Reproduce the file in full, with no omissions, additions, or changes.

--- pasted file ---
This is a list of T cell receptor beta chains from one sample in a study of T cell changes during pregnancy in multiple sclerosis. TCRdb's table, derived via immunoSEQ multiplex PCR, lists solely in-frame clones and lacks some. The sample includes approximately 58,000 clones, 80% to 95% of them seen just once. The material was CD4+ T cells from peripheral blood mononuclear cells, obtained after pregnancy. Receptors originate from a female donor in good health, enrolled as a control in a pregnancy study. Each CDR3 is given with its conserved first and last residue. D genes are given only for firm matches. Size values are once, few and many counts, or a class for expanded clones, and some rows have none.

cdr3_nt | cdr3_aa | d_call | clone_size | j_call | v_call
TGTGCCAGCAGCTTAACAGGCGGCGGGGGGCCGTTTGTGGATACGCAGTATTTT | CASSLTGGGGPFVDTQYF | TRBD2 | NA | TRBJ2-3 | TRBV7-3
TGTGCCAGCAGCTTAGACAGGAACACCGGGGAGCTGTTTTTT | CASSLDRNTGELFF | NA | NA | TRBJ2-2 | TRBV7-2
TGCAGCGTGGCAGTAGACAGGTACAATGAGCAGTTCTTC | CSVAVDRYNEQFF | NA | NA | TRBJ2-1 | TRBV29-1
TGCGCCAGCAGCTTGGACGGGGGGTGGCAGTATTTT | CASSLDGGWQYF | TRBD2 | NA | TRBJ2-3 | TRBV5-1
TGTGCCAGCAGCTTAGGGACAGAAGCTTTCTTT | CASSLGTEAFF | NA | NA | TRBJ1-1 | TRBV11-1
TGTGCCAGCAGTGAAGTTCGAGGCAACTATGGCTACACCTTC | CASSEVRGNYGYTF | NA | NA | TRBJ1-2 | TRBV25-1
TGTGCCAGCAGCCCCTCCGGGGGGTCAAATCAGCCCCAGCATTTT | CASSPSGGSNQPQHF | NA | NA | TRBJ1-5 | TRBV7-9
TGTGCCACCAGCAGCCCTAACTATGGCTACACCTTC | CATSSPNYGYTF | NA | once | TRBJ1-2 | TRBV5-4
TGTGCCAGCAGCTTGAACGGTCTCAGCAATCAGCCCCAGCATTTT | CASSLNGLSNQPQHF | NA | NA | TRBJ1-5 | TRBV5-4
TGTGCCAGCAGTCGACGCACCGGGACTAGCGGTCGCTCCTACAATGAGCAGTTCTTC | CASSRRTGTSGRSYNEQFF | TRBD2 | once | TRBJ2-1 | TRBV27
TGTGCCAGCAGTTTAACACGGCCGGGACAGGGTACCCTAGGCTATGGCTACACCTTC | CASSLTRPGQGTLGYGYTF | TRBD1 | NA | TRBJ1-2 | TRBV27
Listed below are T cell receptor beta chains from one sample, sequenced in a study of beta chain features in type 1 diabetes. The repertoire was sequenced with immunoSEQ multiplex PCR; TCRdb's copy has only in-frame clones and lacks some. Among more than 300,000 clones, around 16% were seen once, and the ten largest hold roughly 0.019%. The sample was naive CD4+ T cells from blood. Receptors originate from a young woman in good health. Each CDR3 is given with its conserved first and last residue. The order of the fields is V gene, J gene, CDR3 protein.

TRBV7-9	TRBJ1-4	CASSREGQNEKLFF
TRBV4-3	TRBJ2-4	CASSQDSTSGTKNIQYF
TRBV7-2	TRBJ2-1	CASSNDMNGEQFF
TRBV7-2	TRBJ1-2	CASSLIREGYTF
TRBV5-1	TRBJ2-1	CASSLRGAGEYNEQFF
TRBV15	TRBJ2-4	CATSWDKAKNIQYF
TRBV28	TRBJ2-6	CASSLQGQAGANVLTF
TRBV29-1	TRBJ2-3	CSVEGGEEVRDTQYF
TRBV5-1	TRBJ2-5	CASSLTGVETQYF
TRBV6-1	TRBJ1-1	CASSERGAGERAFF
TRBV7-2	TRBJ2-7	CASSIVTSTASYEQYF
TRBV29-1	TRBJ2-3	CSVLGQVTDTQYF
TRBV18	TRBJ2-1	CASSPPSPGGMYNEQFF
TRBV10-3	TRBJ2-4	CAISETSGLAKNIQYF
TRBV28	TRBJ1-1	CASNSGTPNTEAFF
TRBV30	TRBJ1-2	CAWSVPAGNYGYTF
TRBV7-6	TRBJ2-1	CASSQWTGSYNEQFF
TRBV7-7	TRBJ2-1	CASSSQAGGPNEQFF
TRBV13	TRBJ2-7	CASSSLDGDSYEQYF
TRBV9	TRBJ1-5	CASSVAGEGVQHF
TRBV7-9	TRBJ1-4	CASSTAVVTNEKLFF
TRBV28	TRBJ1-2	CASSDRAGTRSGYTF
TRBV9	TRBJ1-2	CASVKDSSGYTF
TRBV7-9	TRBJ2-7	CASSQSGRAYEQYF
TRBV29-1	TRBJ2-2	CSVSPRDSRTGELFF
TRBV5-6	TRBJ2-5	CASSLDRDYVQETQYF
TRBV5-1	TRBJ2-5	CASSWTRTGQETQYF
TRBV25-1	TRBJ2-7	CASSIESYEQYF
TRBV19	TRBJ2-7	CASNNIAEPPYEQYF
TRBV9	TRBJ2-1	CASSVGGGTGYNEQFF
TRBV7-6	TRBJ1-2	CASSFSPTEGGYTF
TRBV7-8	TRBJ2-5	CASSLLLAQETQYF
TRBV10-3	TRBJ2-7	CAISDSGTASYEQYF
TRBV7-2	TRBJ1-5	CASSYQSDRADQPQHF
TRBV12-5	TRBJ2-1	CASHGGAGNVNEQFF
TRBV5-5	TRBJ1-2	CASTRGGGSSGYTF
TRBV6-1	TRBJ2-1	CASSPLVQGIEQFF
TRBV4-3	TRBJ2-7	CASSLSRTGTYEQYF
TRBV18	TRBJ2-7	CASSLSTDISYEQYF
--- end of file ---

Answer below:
This is a list of T cell receptor beta chains from one sample in a study of T cell changes during pregnancy in multiple sclerosis. TCRdb's table, derived via immunoSEQ multiplex PCR, lists solely in-frame clones and lacks some. The sample includes approximately 58,000 clones, 80% to 95% of them seen just once. The material was CD4+ T cells from peripheral blood mononuclear cells, obtained after pregnancy. Receptors originate from a female donor in good health, enrolled as a control in a pregnancy study. Each CDR3 is given with its conserved first and last residue. D genes are given only for firm matches. Size values are once, few and many counts, or a class for expanded clones, and some rows have none.

cdr3_nt | cdr3_aa | d_call | clone_size | j_call | v_call
TGTGCCAGCAGCTTAACAGGCGGCGGGGGGCCGTTTGTGGATACGCAGTATTTT | CASSLTGGGGPFVDTQYF | TRBD2 | NA | TRBJ2-3 | TRBV7-3
TGTGCCAGCAGCTTAGACAGGAACACCGGGGAGCTGTTTTTT | CASSLDRNTGELFF | NA | NA | TRBJ2-2 | TRBV7-2
TGCAGCGTGGCAGTAGACAGGTACAATGAGCAGTTCTTC | CSVAVDRYNEQFF | NA | NA | TRBJ2-1 | TRBV29-1
TGCGCCAGCAGCTTGGACGGGGGGTGGCAGTATTTT | CASSLDGGWQYF | TRBD2 | NA | TRBJ2-3 | TRBV5-1
TGTGCCAGCAGCTTAGGGACAGAAGCTTTCTTT | CASSLGTEAFF | NA | NA | TRBJ1-1 | TRBV11-1
TGTGCCAGCAGTGAAGTTCGAGGCAACTATGGCTACACCTTC | CASSEVRGNYGYTF | NA | NA | TRBJ1-2 | TRBV25-1
TGTGCCAGCAGCCCCTCCGGGGGGTCAAATCAGCCCCAGCATTTT | CASSPSGGSNQPQHF | NA | NA | TRBJ1-5 | TRBV7-9
TGTGCCACCAGCAGCCCTAACTATGGCTACACCTTC | CATSSPNYGYTF | NA | once | TRBJ1-2 | TRBV5-4
TGTGCCAGCAGCTTGAACGGTCTCAGCAATCAGCCCCAGCATTTT | CASSLNGLSNQPQHF | NA | NA | TRBJ1-5 | TRBV5-4
TGTGCCAGCAGTCGACGCACCGGGACTAGCGGTCGCTCCTACAATGAGCAGTTCTTC | CASSRRTGTSGRSYNEQFF | TRBD2 | once | TRBJ2-1 | TRBV27
TGTGCCAGCAGTTTAACACGGCCGGGACAGGGTACCCTAGGCTATGGCTACACCTTC | CASSLTRPGQGTLGYGYTF | TRBD1 | NA | TRBJ1-2 | TRBV27
Listed below are T cell receptor beta chains from one sample, sequenced in a study of beta chain features in type 1 diabetes. The repertoire was sequenced with immunoSEQ multiplex PCR; TCRdb's copy has only in-frame clones and lacks some. Among more than 300,000 clones, around 16% were seen once, and the ten largest hold roughly 0.019%. The sample was naive CD4+ T cells from blood. Receptors originate from a young woman in good health. Each CDR3 is given with its conserved first and last residue. The order of the fields is V gene, J gene, CDR3 protein.

TRBV7-9	TRBJ1-4	CASSREGQNEKLFF
TRBV4-3	TRBJ2-4	CASSQDSTSGTKNIQYF
TRBV7-2	TRBJ2-1	CASSNDMNGEQFF
TRBV7-2	TRBJ1-2	CASSLIREGYTF
TRBV5-1	TRBJ2-1	CASSLRGAGEYNEQFF
TRBV15	TRBJ2-4	CATSWDKAKNIQYF
TRBV28	TRBJ2-6	CASSLQGQAGANVLTF
TRBV29-1	TRBJ2-3	CSVEGGEEVRDTQYF
TRBV5-1	TRBJ2-5	CASSLTGVETQYF
TRBV6-1	TRBJ1-1	CASSERGAGERAFF
TRBV7-2	TRBJ2-7	CASSIVTSTASYEQYF
TRBV29-1	TRBJ2-3	CSVLGQVTDTQYF
TRBV18	TRBJ2-1	CASSPPSPGGMYNEQFF
TRBV10-3	TRBJ2-4	CAISETSGLAKNIQYF
TRBV28	TRBJ1-1	CASNSGTPNTEAFF
TRBV30	TRBJ1-2	CAWSVPAGNYGYTF
TRBV7-6	TRBJ2-1	CASSQWTGSYNEQFF
TRBV7-7	TRBJ2-1	CASSSQAGGPNEQFF
TRBV13	TRBJ2-7	CASSSLDGDSYEQYF
TRBV9	TRBJ1-5	CASSVAGEGVQHF
TRBV7-9	TRBJ1-4	CASSTAVVTNEKLFF
TRBV28	TRBJ1-2	CASSDRAGTRSGYTF
TRBV9	TRBJ1-2	CASVKDSSGYTF
TRBV7-9	TRBJ2-7	CASSQSGRAYEQYF
TRBV29-1	TRBJ2-2	CSVSPRDSRTGELFF
TRBV5-6	TRBJ2-5	CASSLDRDYVQETQYF
TRBV5-1	TRBJ2-5	CASSWTRTGQETQYF
TRBV25-1	TRBJ2-7	CASSIESYEQYF
TRBV19	TRBJ2-7	CASNNIAEPPYEQYF
TRBV9	TRBJ2-1	CASSVGGGTGYNEQFF
TRBV7-6	TRBJ1-2	CASSFSPTEGGYTF
TRBV7-8	TRBJ2-5	CASSLLLAQETQYF
TRBV10-3	TRBJ2-7	CAISDSGTASYEQYF
TRBV7-2	TRBJ1-5	CASSYQSDRADQPQHF
TRBV12-5	TRBJ2-1	CASHGGAGNVNEQFF
TRBV5-5	TRBJ1-2	CASTRGGGSSGYTF
TRBV6-1	TRBJ2-1	CASSPLVQGIEQFF
TRBV4-3	TRBJ2-7	CASSLSRTGTYEQYF
TRBV18	TRBJ2-7	CASSLSTDISYEQYF